April 09, 2013 3:47 PM  
Blogger kangster said...

Hmm, it may be time to review Lighting 101 - Using Gels?

I'd say if you're not gelling to balance disparate light sources then you're probably gelling for effect (or to create disparate light sources), in which case it's artistic and you can set white point to taste. I think the point is having options. If you're shooting a neutral background and slightly warmer key light on your subject, that might just be your aesthetic. This is an art and you're all artists (I'm saying that loosely :D ). Do what looks good to you.

April 09, 2013 3:59 PM  
Blogger Mark said...

living in the tropics, I always have a 1/4th CTO stuck on the sb900's. They do have a nice gel holder which in my opinion far more elegant than having velcros on the side (did that on my sb600)

I use the gel main for balancing. Lastly I always keep my WB on auto and shoot on JPG+RAW, this is for rare cases when I need to play with WB on post. Since it is on auto, it would default on Flash WB, when shooting lighted and adjust accordingly when I shoot without.

BTW, I don't use the gels that came with the flash... I find it more easier for me to standardize on lee gels.

April 09, 2013 11:44 PM  
Blogger Unknown said...

cold shoe mounted on top of the light on the right?

April 10, 2013 12:21 AM  
Blogger Mark Davidson said...

When I first shopped studio strobes about 8 years ago I was attracted to those units with domes specifically because I saw some offered warmer versions. This led me to look for a dome that would gel the strobe to a good tungsten balance as I am shooting a lot of interiors. Alas, no one offered them and I even called the nice folks at Buff to suggest they would get rich if they offered such a device. I suppose they have a good feel for the market but I still think it could be a decent seller.
Any votes for it?

April 10, 2013 12:21 AM  
Blogger Mark Davidson said...

Cold shoe holds the PW.

April 10, 2013 12:23 AM  
Blogger MikeScottPhoto said...

David, did I miss the blog post where you added the Einsteins to your big light arsenal? I know a while back you had bought the AB collection, then went with Profoto before the release of the Einsteins. I’ve got to assume an Einstein with a Vagabond Mini was too good to pass up when you need a little more than the speedlights.. curious to know how you decide which lights to pull out when.

Cheers,
Mike

April 10, 2013 9:04 AM  
Blogger MikeScottPhoto said...

I've been using a pair of Einsteins since January.. if I could change just one thing I'd swap the Power and Test buttons. I keep turning it off by accident. (duh)

April 10, 2013 10:49 AM  
Blogger nweez said...

@Mark Davidson-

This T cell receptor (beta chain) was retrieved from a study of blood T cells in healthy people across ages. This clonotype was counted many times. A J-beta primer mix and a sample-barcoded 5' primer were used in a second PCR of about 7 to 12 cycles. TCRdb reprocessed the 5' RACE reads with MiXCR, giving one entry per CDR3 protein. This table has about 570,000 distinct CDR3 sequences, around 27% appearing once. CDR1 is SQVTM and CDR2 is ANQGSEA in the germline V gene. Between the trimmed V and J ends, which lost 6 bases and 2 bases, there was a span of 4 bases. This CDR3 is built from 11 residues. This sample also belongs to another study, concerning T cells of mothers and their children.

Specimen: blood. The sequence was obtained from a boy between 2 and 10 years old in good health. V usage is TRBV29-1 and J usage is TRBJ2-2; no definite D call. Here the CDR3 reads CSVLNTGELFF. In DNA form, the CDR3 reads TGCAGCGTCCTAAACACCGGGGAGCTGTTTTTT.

It would be nice to be able to attach a dome to a Buff AB/WL - but it doesn't really make sense. The temp. on those isn't constant, which is why the Einstein is so totally sweet. As I understand it, it uses IGBTs, similar to those in a speedlite but much higher current/ or maybe parallelized. I think the old flashes just discharge a load(different depending on power) of caps across the flash tube - so You'd have warming, but warming from all different temps. Someone please correct me if I'm wrong in this assumption.

April 10, 2013 12:04 PM  
Blogger Mark Davidson said...

@nweez
While it is true that the temp varies with power output the range is not that large and pales into insignificance when mixed with the wildly varying color temps I find on location. The Einstein is a great unit and I own some but they are much better suited to the studio as the dome is fragile and you cannot switch on the unit from the battery when the unit is on top of a stand.

April 11, 2013 12:44 AM  
Blogger Fuzzy said...

But... if your other strobes in your studio aren't similarly warmed, you'll have a color mismatch. I wondered for years why I was having color mismatches... turns out I inadvertently had a UV strobe tube on my main flash, but not on my others. I now have clear on all the softbox strobes, but UV on my bare bulb... which needs to be warmed to match the softboxes.

April 11, 2013 1:35 AM  
Blogger Mike Kelley said...

How much do I have to pay for someone to make these in 1/4, 1/2, and full CTO, as well as plus green varieties? Please, someone...Obi Wan, you're my only hope!

April 14, 2013 5:18 PM  
Blogger Richard Vier said...

This comment has been removed by the author.

April 14, 2013 5:41 PM  
Blogger Richard Vier said...

What's with the bracket on the Einstein on the right in the photo? Using it to mount a PW?

April 14, 2013 5:42 PM  
Blogger Jared Katz said...

PCBuff only has domes that lower the color temp by either 300k or 600k(not raise the color temp) like you mentioned in your post. Is that what your referring to?

April 16, 2013 11:05 AM  
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April 17, 2013 7:17 AM  
Blogger Alysander Stanley said...

I've also been looking on the Paul C Buff site but I can't find the warming dome you mentioned! What's the model?

April 20, 2013 9:01 PM  
Blogger Mike Lynch Photography said...

http://www.paulcbuff.com/modelinglamps.php

April 21, 2013 1:16 AM  
OpenID kenkyee said...

The PCB page specifically states:

"lowers color temperature by approx. 600K"

Not raises...

April 22, 2013 9:39 AM